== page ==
Steam is all but gone from the railways of China and for one “last” opportunity for photography I visited Fuxin in northeast China at the beginning of January. I travelled with several friends from the UK and one from New Zealand. Fuxin is one of the last two places in China were steam locomotives are still used in an extensive way on a daily basis. The other is Sandaoling, many miles to the west, where I’ve also visited many times. Both are coal mining districts with vast open cast mines and deep mines served by a local rail network. Fuxin uses the Chinese SY type of 2-8-2 while Sandaoling uses the JS type. Coal is no longer mined from the huge Fuxin open pit, upon whose edge the city rests along with its major coal-fired power station whose smokestacks and cooling towers dominate the skyline. However, the pit is now used to dump waste rock from the nearby Wulong deep mine and there is some evidence of slope restoration and tree planting in other parts of the mine site. When you stand on the edge of the pit and scan the size of this once busy mine, it is hard to image how something so huge could have been dug out of the earth. But thousands of miners once worked here and there was an extensive electric railway system that spiraled down to the depths of the pit. Not far away there is the counterpoint to the pit: the mountain of mine waste removed to uncover the seams of coal that made the pit productive.
Fuxin’s railway is used seven days a week and the crews work 12-hour shifts, changing at about 8:00 am and again in the evening. When this happens, the crews bring their locomotives to a yard near the main workshops and turn them over to the new crews. Sometimes half a dozen locomotives are involved in this daily ritual and it is probably the largest gathering of working industrial steam locomotives anywhere. In mid-winter the shift change coincides with sunrise and the effects can be spectacular on a cold morning. At night, the shift change can be equally challenging and dramatic for photography.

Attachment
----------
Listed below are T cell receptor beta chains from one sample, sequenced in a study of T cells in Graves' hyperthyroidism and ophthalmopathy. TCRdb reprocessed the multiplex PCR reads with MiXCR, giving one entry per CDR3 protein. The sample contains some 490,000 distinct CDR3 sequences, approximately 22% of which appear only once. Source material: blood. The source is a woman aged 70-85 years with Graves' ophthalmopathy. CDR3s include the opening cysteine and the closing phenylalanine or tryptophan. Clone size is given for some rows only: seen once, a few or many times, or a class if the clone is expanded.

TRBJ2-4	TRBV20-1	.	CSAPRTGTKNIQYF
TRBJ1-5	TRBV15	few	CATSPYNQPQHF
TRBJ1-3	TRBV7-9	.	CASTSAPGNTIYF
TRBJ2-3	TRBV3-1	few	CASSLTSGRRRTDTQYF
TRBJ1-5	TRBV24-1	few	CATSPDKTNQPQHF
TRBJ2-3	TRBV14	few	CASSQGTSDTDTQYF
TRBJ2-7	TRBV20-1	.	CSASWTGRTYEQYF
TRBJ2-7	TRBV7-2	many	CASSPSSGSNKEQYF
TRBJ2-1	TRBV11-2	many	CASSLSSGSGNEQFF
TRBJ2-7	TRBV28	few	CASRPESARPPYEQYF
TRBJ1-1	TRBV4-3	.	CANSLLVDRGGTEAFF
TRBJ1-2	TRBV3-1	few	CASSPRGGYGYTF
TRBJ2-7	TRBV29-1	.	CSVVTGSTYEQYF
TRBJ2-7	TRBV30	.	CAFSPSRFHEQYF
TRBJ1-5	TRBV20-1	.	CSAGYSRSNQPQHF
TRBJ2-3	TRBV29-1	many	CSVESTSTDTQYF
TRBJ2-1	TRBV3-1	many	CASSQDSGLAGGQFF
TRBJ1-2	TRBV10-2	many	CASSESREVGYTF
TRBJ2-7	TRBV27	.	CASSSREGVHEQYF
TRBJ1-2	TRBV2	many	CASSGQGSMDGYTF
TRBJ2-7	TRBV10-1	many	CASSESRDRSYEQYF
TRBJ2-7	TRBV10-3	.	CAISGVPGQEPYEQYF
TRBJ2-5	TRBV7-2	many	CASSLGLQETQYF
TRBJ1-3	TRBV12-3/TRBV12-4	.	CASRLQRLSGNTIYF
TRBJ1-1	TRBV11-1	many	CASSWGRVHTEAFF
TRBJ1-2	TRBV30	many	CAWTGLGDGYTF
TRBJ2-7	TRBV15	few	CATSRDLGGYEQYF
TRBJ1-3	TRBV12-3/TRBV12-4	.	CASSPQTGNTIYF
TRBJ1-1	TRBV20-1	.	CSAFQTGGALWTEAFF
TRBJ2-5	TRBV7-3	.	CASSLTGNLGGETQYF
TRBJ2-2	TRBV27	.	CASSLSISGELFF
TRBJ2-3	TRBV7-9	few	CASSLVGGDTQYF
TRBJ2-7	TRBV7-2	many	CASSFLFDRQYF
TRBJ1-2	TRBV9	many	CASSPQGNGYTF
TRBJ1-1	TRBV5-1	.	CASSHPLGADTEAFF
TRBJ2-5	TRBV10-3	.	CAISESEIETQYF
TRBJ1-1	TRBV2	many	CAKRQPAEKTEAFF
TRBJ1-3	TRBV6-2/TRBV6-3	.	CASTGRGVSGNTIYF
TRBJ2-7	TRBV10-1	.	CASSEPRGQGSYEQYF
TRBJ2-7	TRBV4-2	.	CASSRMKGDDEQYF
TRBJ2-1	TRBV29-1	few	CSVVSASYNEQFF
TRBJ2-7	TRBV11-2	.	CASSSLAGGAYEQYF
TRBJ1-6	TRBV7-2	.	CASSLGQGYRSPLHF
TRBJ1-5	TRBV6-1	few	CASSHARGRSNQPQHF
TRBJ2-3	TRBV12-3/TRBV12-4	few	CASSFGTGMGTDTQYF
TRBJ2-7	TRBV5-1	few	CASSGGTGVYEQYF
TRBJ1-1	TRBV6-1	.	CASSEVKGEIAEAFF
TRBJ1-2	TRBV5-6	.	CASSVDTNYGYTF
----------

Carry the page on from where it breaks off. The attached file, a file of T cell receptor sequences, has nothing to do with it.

The nearby workshops are still busy with maintenance and more extensive overhauls, suggesting that for the immediate future Fuxin’s dependence on steam power may continue, perhaps as long as coal is still being produced at the Wulong mine. When will the last overhaul be carried out? No one can say, but to see one underway in January 2016 is very remarkable and from such a different industrial era from the ongoing vast expansion of high-speed railways in China that was so evident on our travels.
Beyond the railways, China continues its amazing transformation. Thousands of miles of high-speed railways are under construction. Cities are now characterized by extensive blocks of repetitive walk-up flats or apartments where once single story brick homes were the norm. Automobiles have replaced bicycles, and now quiet electric mini cabs and scooters are replacing the noisy and smoky motorcycles and tuck-tuck three-wheel taxis. People are much better dressed and seem well fed compared to when I first visited China back over 15 years ago. There is also more evidence of reforestation programs, there are fewer plastic bags blowing down the streets too.